Crozer-Keystone EMS Answers the Call during Blizzard - Crozer-Keystone Health System - PA

Published on January 27, 2016

Crozer-Keystone EMS Answers the Call during Blizzard

Crozer-Keystone Health SystemMedia Contact:
Katrina Stier
(610) 447-6314

Crozer-Keystone Emergency Medical Services (EMS) Answers the Call during Blizzard

When you need vital care and transport at the
scene of an emergency, Crozer-Keystone's
Emergency Medical Services (EMS) will be there.

The first responders of Crozer-Keystone Health System’s Emergency Medical Services (EMS) expect to be busier than usual when inclement weather is on the horizon. But when the Delaware Valley was hit with a record-breaking snow storm, the EMS team went above and beyond to ensure the safety of the community and Crozer-Keystone’s employees.

The EMS staff worked tirelessly in extremely adverse conditions this past weekend to ensure that emergencies throughout Delaware County were handled safely and efficiently. Many fire departments throughout Crozer-Keystone’s response areas collaborated with the EMS providers to respond to medical emergencies. With the support of these fire departments, critically ill patients were quickly “dug out” of their homes and transported to local hospitals for continued care.

“While we had several days to make preparations, all staff stepped up to ensure all vehicles, including our back up vehicles, were fueled and ready for use ,” said Robert Reeder, chief of the EMS South Division.

Bruce Egan, assistant chief of the EMS South Division, and Conlen Booth, chief of the EMS North Division, provided essential leadership during the blizzard.

“Bruce personally contacted the chiefs from our mutual aid fire departments while off duty on Friday and notified all staff what we were doing to ensure safe EMS operations throughout the weekend. We have protocols in place to ensure we have appropriate and safe staffing levels,” Reeder said.

EMS South Division credits the Chester City Fire Department, Brookhaven Fire Department, Aston Township Fire Department, Bethel Fire Department, Parkside Fire Department, Upland Fire Department and Tinicum Township Fire Department for all having additional manpower on duty in 4x4 utility trucks that can shovel, lift or even pull an ambulance out of a snow drift. For the South Division, Egan worked the weekend day shift and assistant chief Jeffery Witters worked the evenings.

“We were grateful for all the help we had coordinating with local fire departments. Deputy Chief Gary McAfee of Upper Darby Township reached out to me prior to the storm and informed me that he had dedicated three fire engines that would respond with the Crozer-Keystone EMS North Division paramedics on all calls in Upper Darby Township,” said Booth. “The addition of these fire engines and firefighters on medical calls was invaluable. In extreme weather conditions, the emergencies that fire and EMS agencies respond to become more dangerous and can be extremely time consuming thereby delaying our ability to be available for the next emergency dispatch. Thanks to the consummate professionalism and dedication of the Upper Darby Firefighters our paramedics were able to respond to over 100 emergency dispatches between Friday evening and Monday morning.”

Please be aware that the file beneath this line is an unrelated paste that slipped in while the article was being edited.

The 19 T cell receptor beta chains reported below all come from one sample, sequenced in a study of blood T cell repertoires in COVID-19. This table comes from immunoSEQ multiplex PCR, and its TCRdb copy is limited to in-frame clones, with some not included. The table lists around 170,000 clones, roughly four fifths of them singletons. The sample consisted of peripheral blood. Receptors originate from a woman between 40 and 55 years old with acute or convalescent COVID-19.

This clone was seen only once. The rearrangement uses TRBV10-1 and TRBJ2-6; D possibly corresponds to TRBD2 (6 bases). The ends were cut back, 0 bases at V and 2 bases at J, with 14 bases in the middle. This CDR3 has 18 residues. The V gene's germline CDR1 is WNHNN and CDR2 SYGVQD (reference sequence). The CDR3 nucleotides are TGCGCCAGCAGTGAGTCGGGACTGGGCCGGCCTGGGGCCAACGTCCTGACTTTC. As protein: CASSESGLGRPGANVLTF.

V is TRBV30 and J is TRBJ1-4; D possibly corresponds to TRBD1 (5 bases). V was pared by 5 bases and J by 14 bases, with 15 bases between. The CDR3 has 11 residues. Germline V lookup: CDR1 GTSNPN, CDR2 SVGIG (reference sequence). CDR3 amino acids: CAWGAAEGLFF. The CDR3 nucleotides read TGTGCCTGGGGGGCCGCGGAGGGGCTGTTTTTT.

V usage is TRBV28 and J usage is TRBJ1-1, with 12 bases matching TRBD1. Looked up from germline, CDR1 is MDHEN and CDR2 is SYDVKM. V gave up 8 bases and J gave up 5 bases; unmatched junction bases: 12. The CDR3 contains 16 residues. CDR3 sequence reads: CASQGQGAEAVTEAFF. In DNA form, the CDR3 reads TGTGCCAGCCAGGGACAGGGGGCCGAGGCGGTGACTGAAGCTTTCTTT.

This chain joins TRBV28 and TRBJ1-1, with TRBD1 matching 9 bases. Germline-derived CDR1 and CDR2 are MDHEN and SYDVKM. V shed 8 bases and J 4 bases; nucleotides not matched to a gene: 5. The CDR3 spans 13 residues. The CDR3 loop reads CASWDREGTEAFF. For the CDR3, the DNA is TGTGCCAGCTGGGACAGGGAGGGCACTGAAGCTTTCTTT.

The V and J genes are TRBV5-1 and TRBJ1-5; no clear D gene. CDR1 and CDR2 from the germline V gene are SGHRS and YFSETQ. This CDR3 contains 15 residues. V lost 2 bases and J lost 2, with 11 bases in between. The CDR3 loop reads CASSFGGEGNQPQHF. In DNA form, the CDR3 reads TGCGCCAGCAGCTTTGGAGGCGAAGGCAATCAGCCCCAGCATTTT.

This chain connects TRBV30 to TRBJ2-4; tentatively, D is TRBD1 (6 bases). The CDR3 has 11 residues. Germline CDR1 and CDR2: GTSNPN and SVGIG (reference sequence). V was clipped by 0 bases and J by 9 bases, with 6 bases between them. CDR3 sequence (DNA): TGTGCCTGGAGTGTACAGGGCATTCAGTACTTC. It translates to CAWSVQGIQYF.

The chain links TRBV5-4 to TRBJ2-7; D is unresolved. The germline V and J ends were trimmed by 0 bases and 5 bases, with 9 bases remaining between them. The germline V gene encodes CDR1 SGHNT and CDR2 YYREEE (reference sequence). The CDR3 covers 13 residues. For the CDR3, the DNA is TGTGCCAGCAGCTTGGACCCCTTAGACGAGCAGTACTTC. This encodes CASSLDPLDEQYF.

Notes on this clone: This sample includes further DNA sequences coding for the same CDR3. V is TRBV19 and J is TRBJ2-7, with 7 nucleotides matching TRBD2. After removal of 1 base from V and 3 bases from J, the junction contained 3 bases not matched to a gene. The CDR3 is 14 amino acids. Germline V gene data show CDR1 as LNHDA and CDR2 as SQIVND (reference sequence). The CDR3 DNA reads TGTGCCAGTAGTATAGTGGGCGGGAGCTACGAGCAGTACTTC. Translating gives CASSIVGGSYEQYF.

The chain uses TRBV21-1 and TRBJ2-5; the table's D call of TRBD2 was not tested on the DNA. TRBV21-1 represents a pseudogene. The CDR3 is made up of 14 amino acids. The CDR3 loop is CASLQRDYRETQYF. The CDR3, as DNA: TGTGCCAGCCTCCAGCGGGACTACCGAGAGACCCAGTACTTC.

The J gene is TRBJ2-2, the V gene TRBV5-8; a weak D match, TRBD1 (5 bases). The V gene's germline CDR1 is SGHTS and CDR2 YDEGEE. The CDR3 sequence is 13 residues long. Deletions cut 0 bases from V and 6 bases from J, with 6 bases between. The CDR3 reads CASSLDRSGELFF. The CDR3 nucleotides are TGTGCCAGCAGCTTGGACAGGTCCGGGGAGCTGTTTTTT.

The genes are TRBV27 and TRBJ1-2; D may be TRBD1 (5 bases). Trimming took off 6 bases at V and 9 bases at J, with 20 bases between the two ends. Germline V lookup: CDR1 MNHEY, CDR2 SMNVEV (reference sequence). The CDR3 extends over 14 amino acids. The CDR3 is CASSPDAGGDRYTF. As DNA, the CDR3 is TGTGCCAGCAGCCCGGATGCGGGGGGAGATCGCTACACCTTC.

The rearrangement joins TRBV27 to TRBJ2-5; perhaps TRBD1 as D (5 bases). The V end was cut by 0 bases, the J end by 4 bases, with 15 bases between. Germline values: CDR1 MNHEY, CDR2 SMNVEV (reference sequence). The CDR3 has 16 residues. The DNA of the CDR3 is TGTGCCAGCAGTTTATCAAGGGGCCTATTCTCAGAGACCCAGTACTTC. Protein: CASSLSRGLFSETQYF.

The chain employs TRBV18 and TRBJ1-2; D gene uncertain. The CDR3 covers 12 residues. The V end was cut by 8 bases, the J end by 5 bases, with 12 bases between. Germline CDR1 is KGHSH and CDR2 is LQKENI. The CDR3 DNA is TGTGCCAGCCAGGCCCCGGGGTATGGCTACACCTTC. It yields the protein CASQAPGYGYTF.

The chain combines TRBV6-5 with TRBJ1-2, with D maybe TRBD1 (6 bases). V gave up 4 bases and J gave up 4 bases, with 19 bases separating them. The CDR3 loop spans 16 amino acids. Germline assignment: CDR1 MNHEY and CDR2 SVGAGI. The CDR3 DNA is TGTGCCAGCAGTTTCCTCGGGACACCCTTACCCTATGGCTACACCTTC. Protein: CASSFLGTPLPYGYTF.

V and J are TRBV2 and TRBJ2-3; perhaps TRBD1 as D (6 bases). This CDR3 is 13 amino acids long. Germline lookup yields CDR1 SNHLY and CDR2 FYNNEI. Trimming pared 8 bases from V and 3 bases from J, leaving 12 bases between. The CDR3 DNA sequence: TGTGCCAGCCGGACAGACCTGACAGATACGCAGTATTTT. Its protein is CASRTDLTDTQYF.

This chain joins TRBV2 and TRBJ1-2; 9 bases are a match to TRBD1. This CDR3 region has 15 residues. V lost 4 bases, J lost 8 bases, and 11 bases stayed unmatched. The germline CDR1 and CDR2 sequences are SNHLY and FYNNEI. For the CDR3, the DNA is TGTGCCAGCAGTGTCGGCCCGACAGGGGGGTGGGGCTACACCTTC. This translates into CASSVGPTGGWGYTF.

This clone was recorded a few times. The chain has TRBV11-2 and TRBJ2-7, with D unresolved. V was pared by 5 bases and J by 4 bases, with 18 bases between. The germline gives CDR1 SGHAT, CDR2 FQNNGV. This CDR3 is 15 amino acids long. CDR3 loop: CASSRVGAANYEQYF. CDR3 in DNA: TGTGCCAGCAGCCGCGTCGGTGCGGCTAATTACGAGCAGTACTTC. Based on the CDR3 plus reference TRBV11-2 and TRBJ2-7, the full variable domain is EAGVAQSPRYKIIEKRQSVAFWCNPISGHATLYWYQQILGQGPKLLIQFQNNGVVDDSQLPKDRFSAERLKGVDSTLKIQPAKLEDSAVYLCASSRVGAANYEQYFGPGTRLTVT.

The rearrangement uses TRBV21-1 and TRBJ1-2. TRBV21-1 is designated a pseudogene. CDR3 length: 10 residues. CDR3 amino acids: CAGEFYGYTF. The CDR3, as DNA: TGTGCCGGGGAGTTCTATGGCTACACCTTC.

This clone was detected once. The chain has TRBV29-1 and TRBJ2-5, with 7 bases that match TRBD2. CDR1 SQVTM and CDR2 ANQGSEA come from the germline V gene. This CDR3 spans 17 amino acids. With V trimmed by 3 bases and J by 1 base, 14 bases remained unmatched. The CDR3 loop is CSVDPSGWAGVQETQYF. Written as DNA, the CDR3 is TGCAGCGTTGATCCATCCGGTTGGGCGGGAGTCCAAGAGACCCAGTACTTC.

“On night shift for the North Division was Lieutenant Kelly Epright. She was a rock star, coming in early and staying late to allow me the ability to help staff in the CKHS Command Center,” Booth continues.

In addition, the North and South Division safely drove more than 80 Crozer-Keystone employees (including physicians and nurses) to and from Crozer-Keystone’s four inpatient hospitals during the storm. Between EMS North and South, 11 EMS professionals came in extra to transport hospital staff from their homes to a Crozer-Keystone facility so that our patients could continue to receive care. The EMS teams also assisted in transferring essential blood products where needed for the health system.

When you need vital care and transport at the scene of an emergency, Crozer-Keystone Health System's Emergency Medical Services (EMS) will be there: They have been providing compassionate emergency care to the people of southeastern Delaware County for more than 30 years.

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